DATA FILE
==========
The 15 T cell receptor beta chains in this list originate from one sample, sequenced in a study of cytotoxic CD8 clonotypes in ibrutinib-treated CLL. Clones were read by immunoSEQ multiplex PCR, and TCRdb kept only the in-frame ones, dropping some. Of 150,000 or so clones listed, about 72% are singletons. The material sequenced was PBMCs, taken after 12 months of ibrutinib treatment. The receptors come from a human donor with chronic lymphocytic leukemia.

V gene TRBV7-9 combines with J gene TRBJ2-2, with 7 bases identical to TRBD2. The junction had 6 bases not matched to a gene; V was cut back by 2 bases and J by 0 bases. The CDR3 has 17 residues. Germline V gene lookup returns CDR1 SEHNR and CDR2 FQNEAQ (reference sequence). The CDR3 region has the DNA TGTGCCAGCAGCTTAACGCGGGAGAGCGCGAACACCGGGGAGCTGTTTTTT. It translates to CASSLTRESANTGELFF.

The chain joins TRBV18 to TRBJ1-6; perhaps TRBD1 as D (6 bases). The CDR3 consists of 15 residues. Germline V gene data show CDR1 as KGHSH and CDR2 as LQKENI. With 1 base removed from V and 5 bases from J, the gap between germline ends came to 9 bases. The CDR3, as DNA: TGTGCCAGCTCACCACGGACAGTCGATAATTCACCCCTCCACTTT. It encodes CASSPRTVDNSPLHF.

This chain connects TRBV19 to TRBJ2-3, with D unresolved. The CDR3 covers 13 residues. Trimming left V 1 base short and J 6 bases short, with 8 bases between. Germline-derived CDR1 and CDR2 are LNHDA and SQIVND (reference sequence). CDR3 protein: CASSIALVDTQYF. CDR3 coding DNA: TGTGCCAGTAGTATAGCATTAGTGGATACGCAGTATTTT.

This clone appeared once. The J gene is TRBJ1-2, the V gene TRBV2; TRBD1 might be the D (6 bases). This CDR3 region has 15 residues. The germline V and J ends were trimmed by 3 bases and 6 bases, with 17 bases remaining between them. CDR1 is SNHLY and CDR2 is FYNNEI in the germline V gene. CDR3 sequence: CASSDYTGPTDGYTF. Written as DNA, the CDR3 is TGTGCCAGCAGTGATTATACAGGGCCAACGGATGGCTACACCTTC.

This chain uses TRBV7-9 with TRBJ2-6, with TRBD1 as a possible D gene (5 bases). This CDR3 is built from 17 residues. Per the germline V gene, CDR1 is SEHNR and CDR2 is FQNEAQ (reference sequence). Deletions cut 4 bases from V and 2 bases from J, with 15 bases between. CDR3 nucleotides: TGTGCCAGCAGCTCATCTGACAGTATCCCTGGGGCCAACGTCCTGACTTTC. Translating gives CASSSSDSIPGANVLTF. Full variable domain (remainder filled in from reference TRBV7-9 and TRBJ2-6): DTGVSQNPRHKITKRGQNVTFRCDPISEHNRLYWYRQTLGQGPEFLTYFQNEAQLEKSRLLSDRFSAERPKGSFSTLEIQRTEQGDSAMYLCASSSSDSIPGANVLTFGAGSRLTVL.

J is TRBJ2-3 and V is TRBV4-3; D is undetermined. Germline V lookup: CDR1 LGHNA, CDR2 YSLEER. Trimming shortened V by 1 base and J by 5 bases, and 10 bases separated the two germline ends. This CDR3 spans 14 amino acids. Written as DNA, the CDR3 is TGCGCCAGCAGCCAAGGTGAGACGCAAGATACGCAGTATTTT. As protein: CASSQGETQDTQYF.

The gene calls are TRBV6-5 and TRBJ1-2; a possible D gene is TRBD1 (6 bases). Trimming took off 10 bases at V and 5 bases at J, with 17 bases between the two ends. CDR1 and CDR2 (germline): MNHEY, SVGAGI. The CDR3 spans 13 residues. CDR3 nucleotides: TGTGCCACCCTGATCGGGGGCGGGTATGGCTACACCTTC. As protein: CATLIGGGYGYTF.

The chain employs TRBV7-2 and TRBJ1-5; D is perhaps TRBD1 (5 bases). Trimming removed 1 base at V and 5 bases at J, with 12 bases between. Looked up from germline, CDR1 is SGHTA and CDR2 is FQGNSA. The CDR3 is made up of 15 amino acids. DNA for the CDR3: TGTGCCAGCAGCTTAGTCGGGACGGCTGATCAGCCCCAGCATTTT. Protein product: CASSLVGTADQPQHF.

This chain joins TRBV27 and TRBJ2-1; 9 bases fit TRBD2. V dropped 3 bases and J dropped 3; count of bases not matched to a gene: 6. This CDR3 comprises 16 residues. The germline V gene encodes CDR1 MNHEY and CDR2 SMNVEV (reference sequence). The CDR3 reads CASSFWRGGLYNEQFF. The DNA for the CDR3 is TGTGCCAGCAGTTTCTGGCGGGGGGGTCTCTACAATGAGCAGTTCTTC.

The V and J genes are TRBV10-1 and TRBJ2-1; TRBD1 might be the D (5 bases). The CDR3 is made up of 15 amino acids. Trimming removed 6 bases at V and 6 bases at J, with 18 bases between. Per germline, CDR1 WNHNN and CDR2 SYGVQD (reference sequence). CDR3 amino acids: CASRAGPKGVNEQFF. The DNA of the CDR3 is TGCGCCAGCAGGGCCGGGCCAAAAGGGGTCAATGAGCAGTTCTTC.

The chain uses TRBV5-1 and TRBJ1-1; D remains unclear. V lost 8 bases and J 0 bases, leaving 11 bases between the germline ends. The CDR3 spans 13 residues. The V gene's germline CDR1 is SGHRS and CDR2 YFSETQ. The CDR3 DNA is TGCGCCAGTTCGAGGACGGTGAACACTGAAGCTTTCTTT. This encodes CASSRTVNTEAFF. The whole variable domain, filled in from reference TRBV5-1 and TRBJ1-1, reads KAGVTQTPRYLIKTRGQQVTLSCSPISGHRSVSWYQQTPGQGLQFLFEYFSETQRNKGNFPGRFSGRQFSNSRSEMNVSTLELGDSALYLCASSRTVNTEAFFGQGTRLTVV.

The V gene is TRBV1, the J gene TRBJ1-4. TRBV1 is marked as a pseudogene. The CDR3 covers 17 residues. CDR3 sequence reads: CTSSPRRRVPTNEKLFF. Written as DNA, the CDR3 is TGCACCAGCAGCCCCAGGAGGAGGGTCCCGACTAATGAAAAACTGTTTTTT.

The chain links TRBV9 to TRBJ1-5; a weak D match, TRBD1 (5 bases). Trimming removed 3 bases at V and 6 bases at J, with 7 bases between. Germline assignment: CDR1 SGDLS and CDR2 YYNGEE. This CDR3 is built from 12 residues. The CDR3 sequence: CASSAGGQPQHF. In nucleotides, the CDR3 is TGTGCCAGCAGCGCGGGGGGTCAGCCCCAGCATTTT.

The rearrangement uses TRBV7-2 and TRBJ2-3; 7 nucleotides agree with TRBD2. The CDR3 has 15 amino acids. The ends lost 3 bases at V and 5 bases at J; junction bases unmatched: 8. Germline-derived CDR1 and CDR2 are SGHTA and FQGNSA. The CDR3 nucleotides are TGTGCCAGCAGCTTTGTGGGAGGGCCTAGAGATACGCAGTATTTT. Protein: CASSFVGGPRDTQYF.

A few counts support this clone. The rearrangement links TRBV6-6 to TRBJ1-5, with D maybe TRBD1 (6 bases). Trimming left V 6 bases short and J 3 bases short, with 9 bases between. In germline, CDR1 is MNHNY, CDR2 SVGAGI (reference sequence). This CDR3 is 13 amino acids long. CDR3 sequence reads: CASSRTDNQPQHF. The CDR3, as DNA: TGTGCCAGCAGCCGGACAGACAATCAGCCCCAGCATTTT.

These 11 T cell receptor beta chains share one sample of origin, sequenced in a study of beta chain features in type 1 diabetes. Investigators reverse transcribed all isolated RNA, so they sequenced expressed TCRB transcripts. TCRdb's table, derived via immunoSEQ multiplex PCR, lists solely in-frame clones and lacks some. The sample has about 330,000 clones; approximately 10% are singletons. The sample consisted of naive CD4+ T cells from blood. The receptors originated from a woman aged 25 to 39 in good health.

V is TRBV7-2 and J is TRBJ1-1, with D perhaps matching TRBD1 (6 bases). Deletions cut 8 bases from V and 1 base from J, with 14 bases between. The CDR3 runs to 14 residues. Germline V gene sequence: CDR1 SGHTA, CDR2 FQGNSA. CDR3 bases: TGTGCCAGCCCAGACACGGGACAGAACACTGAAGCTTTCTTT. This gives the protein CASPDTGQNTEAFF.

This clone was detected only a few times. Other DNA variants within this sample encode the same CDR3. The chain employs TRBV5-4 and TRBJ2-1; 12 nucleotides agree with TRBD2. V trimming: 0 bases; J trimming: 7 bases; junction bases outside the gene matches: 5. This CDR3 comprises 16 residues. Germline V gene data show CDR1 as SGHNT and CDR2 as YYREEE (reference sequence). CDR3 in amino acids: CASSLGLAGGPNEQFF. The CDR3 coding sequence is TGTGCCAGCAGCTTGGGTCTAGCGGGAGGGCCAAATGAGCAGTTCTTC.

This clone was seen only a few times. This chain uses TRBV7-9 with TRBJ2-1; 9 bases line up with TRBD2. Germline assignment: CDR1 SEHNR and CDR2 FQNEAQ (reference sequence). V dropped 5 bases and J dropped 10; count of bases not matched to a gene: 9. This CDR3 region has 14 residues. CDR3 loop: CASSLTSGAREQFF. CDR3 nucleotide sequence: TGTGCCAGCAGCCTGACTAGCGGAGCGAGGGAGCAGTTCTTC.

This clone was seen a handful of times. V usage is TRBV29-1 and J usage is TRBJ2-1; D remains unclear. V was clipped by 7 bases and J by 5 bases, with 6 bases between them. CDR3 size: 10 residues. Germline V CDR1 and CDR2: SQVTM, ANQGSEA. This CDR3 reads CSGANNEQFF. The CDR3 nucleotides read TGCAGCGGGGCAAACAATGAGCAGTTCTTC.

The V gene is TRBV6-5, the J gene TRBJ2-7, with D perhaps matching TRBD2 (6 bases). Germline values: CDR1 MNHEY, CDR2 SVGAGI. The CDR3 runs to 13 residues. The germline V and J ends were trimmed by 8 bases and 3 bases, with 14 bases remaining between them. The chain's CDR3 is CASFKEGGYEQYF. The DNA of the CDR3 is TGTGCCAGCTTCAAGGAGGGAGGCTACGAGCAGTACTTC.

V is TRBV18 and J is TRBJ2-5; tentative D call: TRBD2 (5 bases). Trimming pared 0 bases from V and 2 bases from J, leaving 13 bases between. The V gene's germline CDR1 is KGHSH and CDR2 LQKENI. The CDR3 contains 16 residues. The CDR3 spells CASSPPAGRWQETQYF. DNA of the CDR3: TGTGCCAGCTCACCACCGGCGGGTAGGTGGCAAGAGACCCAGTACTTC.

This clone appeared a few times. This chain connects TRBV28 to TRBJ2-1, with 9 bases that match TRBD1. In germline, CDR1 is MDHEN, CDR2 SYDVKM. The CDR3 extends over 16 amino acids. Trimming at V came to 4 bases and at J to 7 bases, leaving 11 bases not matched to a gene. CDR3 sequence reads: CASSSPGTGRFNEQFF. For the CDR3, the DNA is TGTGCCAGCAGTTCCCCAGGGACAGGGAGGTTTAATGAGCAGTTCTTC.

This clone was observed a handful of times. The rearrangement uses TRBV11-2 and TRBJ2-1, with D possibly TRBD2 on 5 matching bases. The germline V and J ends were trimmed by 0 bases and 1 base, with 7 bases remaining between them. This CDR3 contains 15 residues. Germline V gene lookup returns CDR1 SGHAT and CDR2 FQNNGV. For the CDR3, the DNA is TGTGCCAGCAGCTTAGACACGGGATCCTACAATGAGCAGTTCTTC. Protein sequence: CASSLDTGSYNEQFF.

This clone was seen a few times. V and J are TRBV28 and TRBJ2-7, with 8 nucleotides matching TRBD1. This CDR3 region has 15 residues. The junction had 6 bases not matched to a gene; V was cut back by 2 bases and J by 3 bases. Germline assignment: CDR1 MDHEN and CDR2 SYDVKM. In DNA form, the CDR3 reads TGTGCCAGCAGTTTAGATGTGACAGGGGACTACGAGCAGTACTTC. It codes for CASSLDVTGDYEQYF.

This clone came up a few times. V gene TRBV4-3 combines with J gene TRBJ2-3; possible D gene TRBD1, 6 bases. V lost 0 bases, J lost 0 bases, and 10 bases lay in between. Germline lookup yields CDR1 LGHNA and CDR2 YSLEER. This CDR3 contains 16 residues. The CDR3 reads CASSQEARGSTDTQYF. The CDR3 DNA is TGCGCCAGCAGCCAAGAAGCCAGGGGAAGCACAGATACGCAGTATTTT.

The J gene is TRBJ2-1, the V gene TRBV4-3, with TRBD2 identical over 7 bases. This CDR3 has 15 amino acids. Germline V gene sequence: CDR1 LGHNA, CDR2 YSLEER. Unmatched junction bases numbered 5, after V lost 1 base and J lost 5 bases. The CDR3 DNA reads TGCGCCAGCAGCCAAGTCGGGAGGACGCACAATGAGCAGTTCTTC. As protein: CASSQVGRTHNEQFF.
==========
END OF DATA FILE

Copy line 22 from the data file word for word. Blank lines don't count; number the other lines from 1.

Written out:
The V gene is TRBV6-5, the J gene TRBJ2-7, with D perhaps matching TRBD2 (6 bases). Germline values: CDR1 MNHEY, CDR2 SVGAGI. The CDR3 runs to 13 residues. The germline V and J ends were trimmed by 8 bases and 3 bases, with 14 bases remaining between them. The chain's CDR3 is CASFKEGGYEQYF. The DNA of the CDR3 is TGTGCCAGCTTCAAGGAGGGAGGCTACGAGCAGTACTTC.